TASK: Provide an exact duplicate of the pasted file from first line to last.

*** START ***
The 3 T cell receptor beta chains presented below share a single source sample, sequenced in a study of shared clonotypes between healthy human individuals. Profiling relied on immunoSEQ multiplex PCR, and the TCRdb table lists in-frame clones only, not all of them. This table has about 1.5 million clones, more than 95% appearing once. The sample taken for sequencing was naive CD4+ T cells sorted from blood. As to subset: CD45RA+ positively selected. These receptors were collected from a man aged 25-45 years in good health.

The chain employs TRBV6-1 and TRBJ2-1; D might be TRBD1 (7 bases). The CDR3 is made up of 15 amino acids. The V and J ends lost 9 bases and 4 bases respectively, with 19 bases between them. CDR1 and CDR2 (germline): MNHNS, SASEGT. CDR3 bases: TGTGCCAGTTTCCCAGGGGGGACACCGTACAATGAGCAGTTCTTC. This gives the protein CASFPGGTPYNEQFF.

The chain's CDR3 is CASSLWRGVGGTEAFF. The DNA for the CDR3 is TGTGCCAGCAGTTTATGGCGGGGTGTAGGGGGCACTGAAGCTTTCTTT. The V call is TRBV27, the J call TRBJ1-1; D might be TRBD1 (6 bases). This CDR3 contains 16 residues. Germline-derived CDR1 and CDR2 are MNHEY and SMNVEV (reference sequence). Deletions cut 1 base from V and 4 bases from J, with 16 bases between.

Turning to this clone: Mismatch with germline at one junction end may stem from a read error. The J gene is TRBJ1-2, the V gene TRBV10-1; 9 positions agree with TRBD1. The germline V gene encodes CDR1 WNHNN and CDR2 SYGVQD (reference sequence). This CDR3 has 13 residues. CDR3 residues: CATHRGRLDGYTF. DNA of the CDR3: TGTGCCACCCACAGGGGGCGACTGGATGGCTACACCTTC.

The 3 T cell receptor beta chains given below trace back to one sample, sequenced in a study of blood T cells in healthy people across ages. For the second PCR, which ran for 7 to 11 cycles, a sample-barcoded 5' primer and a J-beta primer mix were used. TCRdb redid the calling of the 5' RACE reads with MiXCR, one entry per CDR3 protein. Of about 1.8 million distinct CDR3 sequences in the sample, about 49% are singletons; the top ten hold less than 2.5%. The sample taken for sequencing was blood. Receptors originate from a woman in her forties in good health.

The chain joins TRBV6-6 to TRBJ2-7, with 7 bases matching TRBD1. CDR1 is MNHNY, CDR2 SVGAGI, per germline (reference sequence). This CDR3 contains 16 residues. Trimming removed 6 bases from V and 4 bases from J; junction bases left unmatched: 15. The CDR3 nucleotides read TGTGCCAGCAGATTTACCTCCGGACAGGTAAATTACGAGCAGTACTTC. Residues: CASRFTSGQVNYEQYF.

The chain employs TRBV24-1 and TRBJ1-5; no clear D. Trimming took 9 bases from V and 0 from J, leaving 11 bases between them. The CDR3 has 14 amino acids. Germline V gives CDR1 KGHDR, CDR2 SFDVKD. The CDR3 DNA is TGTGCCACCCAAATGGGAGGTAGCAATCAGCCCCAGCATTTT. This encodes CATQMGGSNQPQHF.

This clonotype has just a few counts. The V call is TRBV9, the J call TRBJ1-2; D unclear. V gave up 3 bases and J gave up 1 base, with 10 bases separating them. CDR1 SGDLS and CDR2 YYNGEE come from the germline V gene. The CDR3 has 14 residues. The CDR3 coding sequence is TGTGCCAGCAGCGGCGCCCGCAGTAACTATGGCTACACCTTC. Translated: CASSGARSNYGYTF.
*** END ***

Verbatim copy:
The 3 T cell receptor beta chains presented below share a single source sample, sequenced in a study of shared clonotypes between healthy human individuals. Profiling relied on immunoSEQ multiplex PCR, and the TCRdb table lists in-frame clones only, not all of them. This table has about 1.5 million clones, more than 95% appearing once. The sample taken for sequencing was naive CD4+ T cells sorted from blood. As to subset: CD45RA+ positively selected. These receptors were collected from a man aged 25-45 years in good health.

The chain employs TRBV6-1 and TRBJ2-1; D might be TRBD1 (7 bases). The CDR3 is made up of 15 amino acids. The V and J ends lost 9 bases and 4 bases respectively, with 19 bases between them. CDR1 and CDR2 (germline): MNHNS, SASEGT. CDR3 bases: TGTGCCAGTTTCCCAGGGGGGACACCGTACAATGAGCAGTTCTTC. This gives the protein CASFPGGTPYNEQFF.

The chain's CDR3 is CASSLWRGVGGTEAFF. The DNA for the CDR3 is TGTGCCAGCAGTTTATGGCGGGGTGTAGGGGGCACTGAAGCTTTCTTT. The V call is TRBV27, the J call TRBJ1-1; D might be TRBD1 (6 bases). This CDR3 contains 16 residues. Germline-derived CDR1 and CDR2 are MNHEY and SMNVEV (reference sequence). Deletions cut 1 base from V and 4 bases from J, with 16 bases between.

Turning to this clone: Mismatch with germline at one junction end may stem from a read error. The J gene is TRBJ1-2, the V gene TRBV10-1; 9 positions agree with TRBD1. The germline V gene encodes CDR1 WNHNN and CDR2 SYGVQD (reference sequence). This CDR3 has 13 residues. CDR3 residues: CATHRGRLDGYTF. DNA of the CDR3: TGTGCCACCCACAGGGGGCGACTGGATGGCTACACCTTC.

The 3 T cell receptor beta chains given below trace back to one sample, sequenced in a study of blood T cells in healthy people across ages. For the second PCR, which ran for 7 to 11 cycles, a sample-barcoded 5' primer and a J-beta primer mix were used. TCRdb redid the calling of the 5' RACE reads with MiXCR, one entry per CDR3 protein. Of about 1.8 million distinct CDR3 sequences in the sample, about 49% are singletons; the top ten hold less than 2.5%. The sample taken for sequencing was blood. Receptors originate from a woman in her forties in good health.

The chain joins TRBV6-6 to TRBJ2-7, with 7 bases matching TRBD1. CDR1 is MNHNY, CDR2 SVGAGI, per germline (reference sequence). This CDR3 contains 16 residues. Trimming removed 6 bases from V and 4 bases from J; junction bases left unmatched: 15. The CDR3 nucleotides read TGTGCCAGCAGATTTACCTCCGGACAGGTAAATTACGAGCAGTACTTC. Residues: CASRFTSGQVNYEQYF.

The chain employs TRBV24-1 and TRBJ1-5; no clear D. Trimming took 9 bases from V and 0 from J, leaving 11 bases between them. The CDR3 has 14 amino acids. Germline V gives CDR1 KGHDR, CDR2 SFDVKD. The CDR3 DNA is TGTGCCACCCAAATGGGAGGTAGCAATCAGCCCCAGCATTTT. This encodes CATQMGGSNQPQHF.

This clonotype has just a few counts. The V call is TRBV9, the J call TRBJ1-2; D unclear. V gave up 3 bases and J gave up 1 base, with 10 bases separating them. CDR1 SGDLS and CDR2 YYNGEE come from the germline V gene. The CDR3 has 14 residues. The CDR3 coding sequence is TGTGCCAGCAGCGGCGCCCGCAGTAACTATGGCTACACCTTC. Translated: CASSGARSNYGYTF.